go to the new multi-turn potentiometers. The middle wire from the module goes to the
bottom connector on the potentiometer.

Canon EOS 30V

The top wire goes to the middle connector
and the bottom wire goes to the top connector. This way you will get that rotating potentiometer
clockwise voltage or current increases and counterclockwise decreases. Now we should start connecting everything. When securing AC power wires, always connect
ground wire, it’s a very important safety feature. For quick connection to the onboard AC socket
and power switch at the front, I used these wire crimp terminals. On them, I added some heat-shrink tubing for
the insulation. With all components in place, we can start
wiring the circuit. There will be 4 wires going from the 36V power
supply. Thick (16AWG or thicker) wires go to the main
300W step-down module and thin wires to the additional module. Now is the time to adjust the output voltage
of the additional step-down module. This means turning on the power supply. You have been already warned that this includes
AC wiring, so if you don’t have proper experience and knowledge of working with it, please don’t
try to make this project.

With second disclaimer aside, when the step-down
module is ON, we need to adjust output power to 12V. If you are using high RPM fan, you always
can reduce voltage to something like 9V to get acceptable noise levels. Now we reach the final wiring step. As this gets pretty hard to follow where what
is connected, I will draw a simplified view of it. So far we have connected live AC wire which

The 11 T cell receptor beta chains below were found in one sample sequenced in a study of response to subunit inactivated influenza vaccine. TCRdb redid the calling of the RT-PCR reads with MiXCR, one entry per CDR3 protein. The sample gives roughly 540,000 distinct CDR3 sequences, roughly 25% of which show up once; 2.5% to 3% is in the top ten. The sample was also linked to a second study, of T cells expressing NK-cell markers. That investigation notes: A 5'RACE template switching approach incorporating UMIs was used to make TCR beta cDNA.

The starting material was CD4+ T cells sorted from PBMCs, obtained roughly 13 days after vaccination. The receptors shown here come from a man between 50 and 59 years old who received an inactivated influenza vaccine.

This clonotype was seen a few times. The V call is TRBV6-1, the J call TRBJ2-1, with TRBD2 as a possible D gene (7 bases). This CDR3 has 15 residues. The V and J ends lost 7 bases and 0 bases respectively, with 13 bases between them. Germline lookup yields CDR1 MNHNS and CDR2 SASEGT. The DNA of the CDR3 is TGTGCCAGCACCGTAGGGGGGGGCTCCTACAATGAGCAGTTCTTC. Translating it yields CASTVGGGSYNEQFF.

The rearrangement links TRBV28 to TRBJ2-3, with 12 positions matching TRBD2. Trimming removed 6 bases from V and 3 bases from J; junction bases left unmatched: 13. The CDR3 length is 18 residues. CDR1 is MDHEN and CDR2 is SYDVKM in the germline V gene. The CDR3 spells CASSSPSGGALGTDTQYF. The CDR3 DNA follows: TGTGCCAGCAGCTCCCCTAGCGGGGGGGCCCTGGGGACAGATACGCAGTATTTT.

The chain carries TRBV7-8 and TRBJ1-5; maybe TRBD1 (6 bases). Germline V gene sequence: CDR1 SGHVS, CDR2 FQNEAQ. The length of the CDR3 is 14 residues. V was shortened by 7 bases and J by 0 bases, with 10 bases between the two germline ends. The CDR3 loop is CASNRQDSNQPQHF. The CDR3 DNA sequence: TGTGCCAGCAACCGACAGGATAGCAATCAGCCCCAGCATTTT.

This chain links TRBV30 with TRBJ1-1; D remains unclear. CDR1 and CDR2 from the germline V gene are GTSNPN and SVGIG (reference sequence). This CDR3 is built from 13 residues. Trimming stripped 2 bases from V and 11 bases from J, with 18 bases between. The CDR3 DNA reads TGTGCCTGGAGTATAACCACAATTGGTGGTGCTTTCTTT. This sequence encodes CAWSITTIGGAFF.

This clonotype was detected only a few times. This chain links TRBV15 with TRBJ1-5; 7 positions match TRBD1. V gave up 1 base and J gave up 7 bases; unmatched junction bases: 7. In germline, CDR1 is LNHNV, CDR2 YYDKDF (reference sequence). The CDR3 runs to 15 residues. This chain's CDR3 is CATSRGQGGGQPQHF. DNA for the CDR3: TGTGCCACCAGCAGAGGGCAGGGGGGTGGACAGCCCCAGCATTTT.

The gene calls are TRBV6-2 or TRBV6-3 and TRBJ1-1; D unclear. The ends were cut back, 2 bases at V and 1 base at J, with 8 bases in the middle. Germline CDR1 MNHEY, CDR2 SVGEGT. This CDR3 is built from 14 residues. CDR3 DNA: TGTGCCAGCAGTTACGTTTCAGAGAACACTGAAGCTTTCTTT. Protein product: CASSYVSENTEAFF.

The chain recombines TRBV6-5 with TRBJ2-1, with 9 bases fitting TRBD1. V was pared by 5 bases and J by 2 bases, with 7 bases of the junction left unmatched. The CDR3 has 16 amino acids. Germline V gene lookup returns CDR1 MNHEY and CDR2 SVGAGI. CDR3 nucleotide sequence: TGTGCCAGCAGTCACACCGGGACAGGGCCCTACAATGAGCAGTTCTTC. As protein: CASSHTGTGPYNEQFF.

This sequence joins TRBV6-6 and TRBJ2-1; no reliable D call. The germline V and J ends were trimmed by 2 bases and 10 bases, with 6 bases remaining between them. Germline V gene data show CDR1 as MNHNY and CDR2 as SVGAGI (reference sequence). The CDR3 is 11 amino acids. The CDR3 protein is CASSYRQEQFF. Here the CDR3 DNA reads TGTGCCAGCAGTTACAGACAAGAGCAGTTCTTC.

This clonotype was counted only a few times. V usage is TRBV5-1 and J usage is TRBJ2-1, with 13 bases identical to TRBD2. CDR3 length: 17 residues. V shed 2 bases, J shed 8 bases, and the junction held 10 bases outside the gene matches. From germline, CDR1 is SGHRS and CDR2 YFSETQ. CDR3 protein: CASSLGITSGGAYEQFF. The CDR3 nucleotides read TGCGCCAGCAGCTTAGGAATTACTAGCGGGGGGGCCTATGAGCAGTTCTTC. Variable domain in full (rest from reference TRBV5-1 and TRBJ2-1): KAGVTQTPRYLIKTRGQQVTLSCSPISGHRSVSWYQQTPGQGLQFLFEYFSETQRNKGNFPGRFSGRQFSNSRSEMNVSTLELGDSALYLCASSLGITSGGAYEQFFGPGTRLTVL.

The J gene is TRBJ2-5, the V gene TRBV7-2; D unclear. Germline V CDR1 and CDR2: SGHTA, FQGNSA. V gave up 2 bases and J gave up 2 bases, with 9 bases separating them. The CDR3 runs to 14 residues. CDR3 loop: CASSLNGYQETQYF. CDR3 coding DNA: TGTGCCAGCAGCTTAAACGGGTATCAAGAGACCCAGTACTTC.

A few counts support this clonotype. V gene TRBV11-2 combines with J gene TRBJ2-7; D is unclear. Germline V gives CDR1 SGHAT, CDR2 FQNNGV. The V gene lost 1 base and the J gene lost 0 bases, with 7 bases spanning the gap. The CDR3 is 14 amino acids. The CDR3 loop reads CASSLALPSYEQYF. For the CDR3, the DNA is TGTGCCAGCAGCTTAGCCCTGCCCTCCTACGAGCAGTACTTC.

goes from the onboard socket through the power switch to the power supply. The neutral wire goes to the other terminal
and ground wire to the ground connection. Two thick wires go to the main step-down module
and two thin wires to the secondary module. To it, comes wires from the fan and two thin
wires from the display. The third thin wire from the display, which
is usually yellow, goes to the red positive banana socket. To this same socket goes positive output of
the main step-down module. Finally, black thick wire from the display
goes to the negative connector of the main step-down module, and red thick wire to the
black negative banana socket.

And that’s it, the circuit is complete. You additionally can fine tune voltage and
current readings with these two integrated potentiometers. With few final additions, the build is complete. The last thing that we need, is to make a
few banana plugs with alligator clips for quick and easy testing. Now, few accuracy and load tests. So, what can I say, as all parts cost only
around $35, I think it gives good value considering the accuracy and performance of the power
supply. For me, this device will hugely ease up testing
of all sorts of electronics for my future projects. So if you are looking for a cheapest way to
get above average accuracy and performance, DIY power supply like this might be the answer
for you. If you liked this video give it a like and